MDE Closes Lecompte Creek to Shellfish Harvesting in Dorchester County

Press Release

 

Maryland Department of the Environment

Media Contacts

Julie Oberg
(410) 537-3010

Richard McIntire
(410) 537-3012
(410) 716-8784-Pager

MDE Closes Lecompte Creek to Shellfish Harvesting in Dorchester County

 BALTIMORE, MD (December 2, 2005) – Due to a recent evaluation of shellfish harvesting waters that shows unacceptable bacteria levels in Lecompte Creek off the Choptank River in Dorchester County, the Maryland Department of the Environment (MDE) has issued a closure to shellfish harvesting effective Dec. 12.

The closure will only impact shellfish harvesting (oysters and clams) and does not apply to swimming, fishing, or crabbing in the area.

“The law requires the department to close areas that do not meet the strict water quality standards necessary for shellfish harvesting waters,” said MDE Secretary Kendl P. Philbrick. “This action is necessary to prevent potential harmful effects from consumption of shellfish exposed to bacterial contamination. This action will assure the continuance of Maryland’s excellent reputation for wholesome shellfish products and maintain compliance with the National Shellfish Sanitation Program.”

A shoreline survey of potential sources of bacteria contamination has been completed in the area adjacent to Lecompte Creek and no direct pollution sources were identified. The area is used primarily as a near-shore aquaculture site. MDE monitors bacteriological water quality and conducts pollution source surveys to determine which areas are safe for the harvesting of shellfish. MDE will continue to investigate potential pollution sources and monitor shellfish water quality in Lecompte Creek.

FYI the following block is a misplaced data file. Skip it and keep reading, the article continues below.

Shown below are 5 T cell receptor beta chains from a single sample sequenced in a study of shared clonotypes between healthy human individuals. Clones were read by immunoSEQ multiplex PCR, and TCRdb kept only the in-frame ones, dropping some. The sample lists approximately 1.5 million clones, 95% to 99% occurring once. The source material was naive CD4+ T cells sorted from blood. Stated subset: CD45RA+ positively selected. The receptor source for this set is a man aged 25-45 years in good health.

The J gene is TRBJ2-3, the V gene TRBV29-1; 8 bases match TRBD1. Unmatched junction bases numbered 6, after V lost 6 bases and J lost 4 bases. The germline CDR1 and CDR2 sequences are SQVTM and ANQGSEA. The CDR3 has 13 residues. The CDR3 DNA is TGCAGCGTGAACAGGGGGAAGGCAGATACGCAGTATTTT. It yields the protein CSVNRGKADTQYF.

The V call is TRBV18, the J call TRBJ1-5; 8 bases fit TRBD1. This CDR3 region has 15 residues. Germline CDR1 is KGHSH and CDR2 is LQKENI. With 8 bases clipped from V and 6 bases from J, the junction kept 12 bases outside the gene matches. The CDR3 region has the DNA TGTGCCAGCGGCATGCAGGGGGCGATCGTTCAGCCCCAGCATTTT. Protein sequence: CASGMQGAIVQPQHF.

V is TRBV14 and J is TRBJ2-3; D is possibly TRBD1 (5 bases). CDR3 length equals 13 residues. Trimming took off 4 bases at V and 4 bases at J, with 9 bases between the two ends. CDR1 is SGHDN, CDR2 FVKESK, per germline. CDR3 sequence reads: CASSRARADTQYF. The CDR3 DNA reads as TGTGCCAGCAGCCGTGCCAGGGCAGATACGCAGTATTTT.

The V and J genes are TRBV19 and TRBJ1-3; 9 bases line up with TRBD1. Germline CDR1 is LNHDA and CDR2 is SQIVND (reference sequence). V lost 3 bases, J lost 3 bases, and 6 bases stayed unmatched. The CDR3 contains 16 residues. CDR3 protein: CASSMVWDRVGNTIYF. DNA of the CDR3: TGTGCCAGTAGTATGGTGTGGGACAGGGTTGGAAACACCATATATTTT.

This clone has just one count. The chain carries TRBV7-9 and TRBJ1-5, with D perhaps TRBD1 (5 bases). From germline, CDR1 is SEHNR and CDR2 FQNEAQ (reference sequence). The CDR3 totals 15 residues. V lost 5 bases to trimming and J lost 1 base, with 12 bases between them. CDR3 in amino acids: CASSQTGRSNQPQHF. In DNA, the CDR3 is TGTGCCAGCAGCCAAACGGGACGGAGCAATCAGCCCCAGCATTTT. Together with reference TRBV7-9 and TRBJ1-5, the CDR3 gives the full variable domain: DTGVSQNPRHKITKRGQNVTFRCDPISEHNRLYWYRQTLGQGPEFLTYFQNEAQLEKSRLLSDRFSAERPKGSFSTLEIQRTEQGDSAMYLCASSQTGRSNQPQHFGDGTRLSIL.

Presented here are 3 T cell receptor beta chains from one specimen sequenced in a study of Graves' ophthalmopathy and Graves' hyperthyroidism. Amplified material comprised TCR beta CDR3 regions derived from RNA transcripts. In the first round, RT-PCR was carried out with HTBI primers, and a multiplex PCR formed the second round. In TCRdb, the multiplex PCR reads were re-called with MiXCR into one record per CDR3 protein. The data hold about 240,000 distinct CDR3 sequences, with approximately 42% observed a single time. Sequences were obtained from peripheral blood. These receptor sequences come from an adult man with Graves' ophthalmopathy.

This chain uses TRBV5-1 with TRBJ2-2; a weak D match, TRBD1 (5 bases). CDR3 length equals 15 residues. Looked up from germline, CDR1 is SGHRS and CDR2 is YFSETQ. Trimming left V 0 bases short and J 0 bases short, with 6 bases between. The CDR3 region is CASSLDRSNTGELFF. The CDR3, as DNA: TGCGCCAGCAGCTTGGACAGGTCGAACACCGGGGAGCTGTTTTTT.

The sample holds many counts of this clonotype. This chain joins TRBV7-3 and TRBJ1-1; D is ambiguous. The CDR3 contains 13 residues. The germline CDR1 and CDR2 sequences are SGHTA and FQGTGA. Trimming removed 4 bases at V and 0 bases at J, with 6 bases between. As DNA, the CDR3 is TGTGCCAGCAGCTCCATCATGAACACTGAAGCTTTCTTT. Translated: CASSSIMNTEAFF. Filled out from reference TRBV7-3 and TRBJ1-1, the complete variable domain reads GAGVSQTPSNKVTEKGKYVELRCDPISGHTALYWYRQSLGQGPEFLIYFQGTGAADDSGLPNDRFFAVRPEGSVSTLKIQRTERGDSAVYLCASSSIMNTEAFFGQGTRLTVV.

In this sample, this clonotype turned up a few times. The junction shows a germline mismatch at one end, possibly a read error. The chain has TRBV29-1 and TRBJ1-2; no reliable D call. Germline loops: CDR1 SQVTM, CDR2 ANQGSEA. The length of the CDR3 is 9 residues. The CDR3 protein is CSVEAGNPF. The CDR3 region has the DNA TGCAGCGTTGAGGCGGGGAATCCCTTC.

Shellfish (oysters and clams) are filter feeders. They have the ability to filter the water around them and get food from the myriad of microscopic organisms found in the water column. If the waters are polluted, this filtering process can potentially include viruses or bacteria harmful to humans. Oysters and clams are often eaten raw or partially cooked and must come from waters that are not polluted.

In addition, growing oysters around docks, under bridges, and in other near-shore areas have a higher potential for elevated bacteria levels since these areas are more subject to pollution due to run-off, discharge of boat waste, limited circulation and flushing and other factors which may pose a threat to human health if oysters are harvested from these areas for human consumption. Docks and oyster floats can also be attractive roosting areas for waterfowl. All of these factors have the potential to negatively affect water quality and the harvested shellfish.

EDITOR’S NOTE: A map of the area affected by the closure is available below.



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